Army

September 20, 2013

Funded Legal Education Program application deadline closing in

Maranda Flynn
Staff writer

The Fort Huachuca Staff Judge Advocate is currently available to interview eligible candidates assembling their applications for the Army’s Funded Legal Education Program.

Each year, this program selects up to 25 active duty commissioned Army officers, captain and below, to attend a civilian law school at the government’s expense. Accepted applicants will attend law school beginning the fall of 2014, while still on active duty.

Lt. Col. Christine Schverak, deputy staff judge advocate, who graduated the FLEP program in 2002, explained that the process is highly competitive. “The JAG Corps only chooses the best of the very best.”

Each application requires an in person interview with the staff judge advocate assigned to the applicant’s command. At Fort Huachuca, applicants interview with Col. Timothy Cody, staff judge advocate.

According to Chapter 14 of Army Regulation 27-1, The Judge Advocate General’s Funded Legal Education Program, applicants must:

  • have graduated from an accredited college or university with a baccalaureate (or equivalent) degree.
  • have not less than two years nor more than six years of active duty.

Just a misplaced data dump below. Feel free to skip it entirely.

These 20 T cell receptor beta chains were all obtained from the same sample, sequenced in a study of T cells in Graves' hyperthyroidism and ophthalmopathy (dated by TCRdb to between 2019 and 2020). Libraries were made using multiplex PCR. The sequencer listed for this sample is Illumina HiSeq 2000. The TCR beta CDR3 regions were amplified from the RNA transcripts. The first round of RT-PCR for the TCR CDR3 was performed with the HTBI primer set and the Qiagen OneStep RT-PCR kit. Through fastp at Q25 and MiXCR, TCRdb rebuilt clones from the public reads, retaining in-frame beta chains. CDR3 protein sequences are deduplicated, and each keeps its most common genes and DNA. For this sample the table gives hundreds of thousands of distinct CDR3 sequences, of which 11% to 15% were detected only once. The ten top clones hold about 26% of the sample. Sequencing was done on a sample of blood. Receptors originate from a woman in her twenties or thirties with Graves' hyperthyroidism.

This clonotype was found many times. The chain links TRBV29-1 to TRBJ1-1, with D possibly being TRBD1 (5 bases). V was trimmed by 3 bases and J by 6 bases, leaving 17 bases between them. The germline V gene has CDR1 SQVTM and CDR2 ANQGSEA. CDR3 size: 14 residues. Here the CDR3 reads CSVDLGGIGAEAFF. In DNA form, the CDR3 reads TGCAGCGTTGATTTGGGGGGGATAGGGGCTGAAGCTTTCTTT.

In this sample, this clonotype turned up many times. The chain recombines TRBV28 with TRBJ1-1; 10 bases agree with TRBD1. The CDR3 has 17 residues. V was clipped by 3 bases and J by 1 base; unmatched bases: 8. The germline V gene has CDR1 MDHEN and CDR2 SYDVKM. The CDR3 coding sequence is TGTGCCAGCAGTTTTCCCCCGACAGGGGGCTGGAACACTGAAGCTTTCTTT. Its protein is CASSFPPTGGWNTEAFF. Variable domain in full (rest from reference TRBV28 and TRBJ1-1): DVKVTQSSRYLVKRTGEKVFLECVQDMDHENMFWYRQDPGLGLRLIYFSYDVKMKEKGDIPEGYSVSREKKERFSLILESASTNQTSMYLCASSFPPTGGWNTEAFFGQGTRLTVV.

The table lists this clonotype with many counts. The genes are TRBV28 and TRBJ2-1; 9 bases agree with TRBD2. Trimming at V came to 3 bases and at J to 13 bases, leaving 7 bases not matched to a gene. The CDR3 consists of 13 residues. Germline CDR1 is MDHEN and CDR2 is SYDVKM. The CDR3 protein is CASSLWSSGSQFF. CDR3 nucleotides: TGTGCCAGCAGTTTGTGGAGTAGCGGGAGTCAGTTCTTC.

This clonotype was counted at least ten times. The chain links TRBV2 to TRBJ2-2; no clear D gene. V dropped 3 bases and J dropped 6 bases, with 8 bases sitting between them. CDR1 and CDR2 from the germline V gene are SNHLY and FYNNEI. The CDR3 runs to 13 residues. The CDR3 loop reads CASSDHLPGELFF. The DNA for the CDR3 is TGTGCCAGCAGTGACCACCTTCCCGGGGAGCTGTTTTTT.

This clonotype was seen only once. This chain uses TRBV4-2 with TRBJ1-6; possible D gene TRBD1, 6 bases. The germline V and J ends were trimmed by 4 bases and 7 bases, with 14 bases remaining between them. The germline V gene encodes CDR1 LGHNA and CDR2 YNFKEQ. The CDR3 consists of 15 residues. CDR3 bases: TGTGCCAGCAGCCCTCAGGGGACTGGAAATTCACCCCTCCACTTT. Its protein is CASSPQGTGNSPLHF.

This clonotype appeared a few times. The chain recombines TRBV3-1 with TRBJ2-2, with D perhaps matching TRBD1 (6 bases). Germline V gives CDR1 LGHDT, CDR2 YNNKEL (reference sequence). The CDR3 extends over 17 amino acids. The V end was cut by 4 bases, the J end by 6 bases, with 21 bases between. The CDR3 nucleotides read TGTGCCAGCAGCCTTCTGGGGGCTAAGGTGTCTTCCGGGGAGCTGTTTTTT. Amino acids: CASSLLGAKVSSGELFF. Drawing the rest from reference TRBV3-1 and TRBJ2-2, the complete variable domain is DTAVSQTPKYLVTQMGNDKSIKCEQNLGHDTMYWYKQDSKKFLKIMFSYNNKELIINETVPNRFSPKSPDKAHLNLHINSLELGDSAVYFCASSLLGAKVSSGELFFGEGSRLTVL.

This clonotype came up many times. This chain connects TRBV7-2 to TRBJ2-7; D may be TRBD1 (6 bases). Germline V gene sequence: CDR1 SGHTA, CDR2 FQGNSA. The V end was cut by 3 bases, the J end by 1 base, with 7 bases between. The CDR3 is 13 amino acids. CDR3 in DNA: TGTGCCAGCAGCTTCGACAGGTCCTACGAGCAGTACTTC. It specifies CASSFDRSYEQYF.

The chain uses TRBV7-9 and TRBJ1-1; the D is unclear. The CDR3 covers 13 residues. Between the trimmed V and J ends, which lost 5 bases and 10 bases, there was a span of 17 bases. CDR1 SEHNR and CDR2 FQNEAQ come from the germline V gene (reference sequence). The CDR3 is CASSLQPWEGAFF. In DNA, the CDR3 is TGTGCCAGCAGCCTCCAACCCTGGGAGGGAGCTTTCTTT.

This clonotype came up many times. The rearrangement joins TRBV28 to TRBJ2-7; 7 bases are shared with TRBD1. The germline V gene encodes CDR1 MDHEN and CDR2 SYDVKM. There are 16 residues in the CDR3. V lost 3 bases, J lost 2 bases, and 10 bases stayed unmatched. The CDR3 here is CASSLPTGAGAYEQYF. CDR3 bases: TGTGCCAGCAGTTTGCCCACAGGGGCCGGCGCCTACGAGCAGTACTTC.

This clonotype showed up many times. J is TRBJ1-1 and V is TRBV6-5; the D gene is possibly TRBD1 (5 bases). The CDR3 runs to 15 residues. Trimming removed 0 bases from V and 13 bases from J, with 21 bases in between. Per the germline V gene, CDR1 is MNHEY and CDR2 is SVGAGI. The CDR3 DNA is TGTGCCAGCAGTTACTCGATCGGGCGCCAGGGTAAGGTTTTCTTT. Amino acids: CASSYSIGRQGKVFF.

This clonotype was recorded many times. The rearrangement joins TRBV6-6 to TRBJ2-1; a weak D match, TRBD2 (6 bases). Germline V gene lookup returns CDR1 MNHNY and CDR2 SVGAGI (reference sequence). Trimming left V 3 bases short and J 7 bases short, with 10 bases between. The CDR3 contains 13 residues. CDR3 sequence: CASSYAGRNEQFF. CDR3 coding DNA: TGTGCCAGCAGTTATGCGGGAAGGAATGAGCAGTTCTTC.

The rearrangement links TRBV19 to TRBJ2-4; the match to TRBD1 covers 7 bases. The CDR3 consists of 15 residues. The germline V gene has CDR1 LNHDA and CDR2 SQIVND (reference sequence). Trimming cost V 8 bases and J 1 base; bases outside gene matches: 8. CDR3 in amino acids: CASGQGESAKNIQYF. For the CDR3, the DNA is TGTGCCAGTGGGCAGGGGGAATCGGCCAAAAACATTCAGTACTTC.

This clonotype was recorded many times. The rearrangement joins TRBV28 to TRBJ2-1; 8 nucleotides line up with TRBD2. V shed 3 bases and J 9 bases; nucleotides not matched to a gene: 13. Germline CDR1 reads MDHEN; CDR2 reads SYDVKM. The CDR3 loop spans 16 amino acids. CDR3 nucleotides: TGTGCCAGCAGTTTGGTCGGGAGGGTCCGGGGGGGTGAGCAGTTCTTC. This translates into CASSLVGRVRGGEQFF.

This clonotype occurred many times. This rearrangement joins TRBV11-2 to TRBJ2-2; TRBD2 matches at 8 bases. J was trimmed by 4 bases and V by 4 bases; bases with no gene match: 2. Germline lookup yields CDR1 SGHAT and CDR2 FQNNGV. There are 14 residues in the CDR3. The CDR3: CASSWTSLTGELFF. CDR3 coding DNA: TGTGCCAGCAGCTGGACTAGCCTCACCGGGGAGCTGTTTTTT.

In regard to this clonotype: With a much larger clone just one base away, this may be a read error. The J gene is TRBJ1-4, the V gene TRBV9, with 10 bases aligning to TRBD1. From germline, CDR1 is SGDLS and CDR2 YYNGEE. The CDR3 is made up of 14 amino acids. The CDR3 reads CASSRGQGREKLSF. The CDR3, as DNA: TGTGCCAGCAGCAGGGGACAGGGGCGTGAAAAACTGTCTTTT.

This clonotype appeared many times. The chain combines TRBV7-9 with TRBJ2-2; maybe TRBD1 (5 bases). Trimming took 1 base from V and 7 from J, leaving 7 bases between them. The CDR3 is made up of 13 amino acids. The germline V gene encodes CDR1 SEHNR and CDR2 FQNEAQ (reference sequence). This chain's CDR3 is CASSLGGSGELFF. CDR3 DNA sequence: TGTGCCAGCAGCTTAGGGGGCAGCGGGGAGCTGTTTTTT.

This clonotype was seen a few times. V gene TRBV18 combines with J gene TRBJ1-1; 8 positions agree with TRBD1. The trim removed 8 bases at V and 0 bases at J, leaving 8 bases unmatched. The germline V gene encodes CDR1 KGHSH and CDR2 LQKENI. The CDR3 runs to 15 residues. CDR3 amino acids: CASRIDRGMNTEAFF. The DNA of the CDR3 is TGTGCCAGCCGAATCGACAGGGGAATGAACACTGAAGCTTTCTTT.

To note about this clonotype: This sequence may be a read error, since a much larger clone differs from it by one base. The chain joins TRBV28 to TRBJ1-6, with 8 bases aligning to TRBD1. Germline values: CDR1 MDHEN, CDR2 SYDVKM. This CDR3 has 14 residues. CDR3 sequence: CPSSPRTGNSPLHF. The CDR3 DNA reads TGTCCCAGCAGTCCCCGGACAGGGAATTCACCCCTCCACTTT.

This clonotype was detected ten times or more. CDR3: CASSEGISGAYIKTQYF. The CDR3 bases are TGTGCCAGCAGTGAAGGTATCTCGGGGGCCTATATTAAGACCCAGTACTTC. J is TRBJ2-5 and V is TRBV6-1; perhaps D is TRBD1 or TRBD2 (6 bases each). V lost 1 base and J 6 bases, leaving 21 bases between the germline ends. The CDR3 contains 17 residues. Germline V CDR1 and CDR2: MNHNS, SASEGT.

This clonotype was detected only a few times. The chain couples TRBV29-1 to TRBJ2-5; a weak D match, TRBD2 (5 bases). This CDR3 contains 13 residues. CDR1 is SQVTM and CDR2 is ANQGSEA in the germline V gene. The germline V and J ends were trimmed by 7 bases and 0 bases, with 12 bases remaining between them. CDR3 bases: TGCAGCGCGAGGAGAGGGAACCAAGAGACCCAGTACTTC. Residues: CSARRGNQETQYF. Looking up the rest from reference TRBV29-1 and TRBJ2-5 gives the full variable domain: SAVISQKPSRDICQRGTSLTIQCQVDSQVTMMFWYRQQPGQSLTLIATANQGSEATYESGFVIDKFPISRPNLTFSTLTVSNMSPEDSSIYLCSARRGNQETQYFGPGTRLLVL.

• be able to meet the requirements of AR 601-100, Chapter 2, Section XI, after completing law school.
  • have at least a SECRET security clearance.

Schverak explained what makes a good FLEP officer. “Military attorneys should like working with people, like public advocacy and trial work, enjoy the military and love the law,” she said.
Interested and eligible officers looking to apply should register for the Law School Admission Test (at their own expense) as soon as possible. The selection board will not consider an application unless an LSAT score is available.

The LSAT website, http://www.lsac.org/jd/lsat/preparing-for-the-lsat, provides study guides and practice materials to prepare for the test.

For each year the FLEP officer attends law school, a two-year service obligation is incurred. “Basically, you end up owing the Army six years once you become a licensed attorney,” Schverak explained.

To begin the application process, review the documentation requirements in Chapter 14 of Army Regulation 27-1. Applications must be submitted through command channels, with a copy sent to the Personnel, Plans and Training Office of the Office of The Judge Advocate General not later than Nov. 1. For more information, or to schedule an interview with the Staff Judge Advocate, interested officers may call Schverak at 533.3002.




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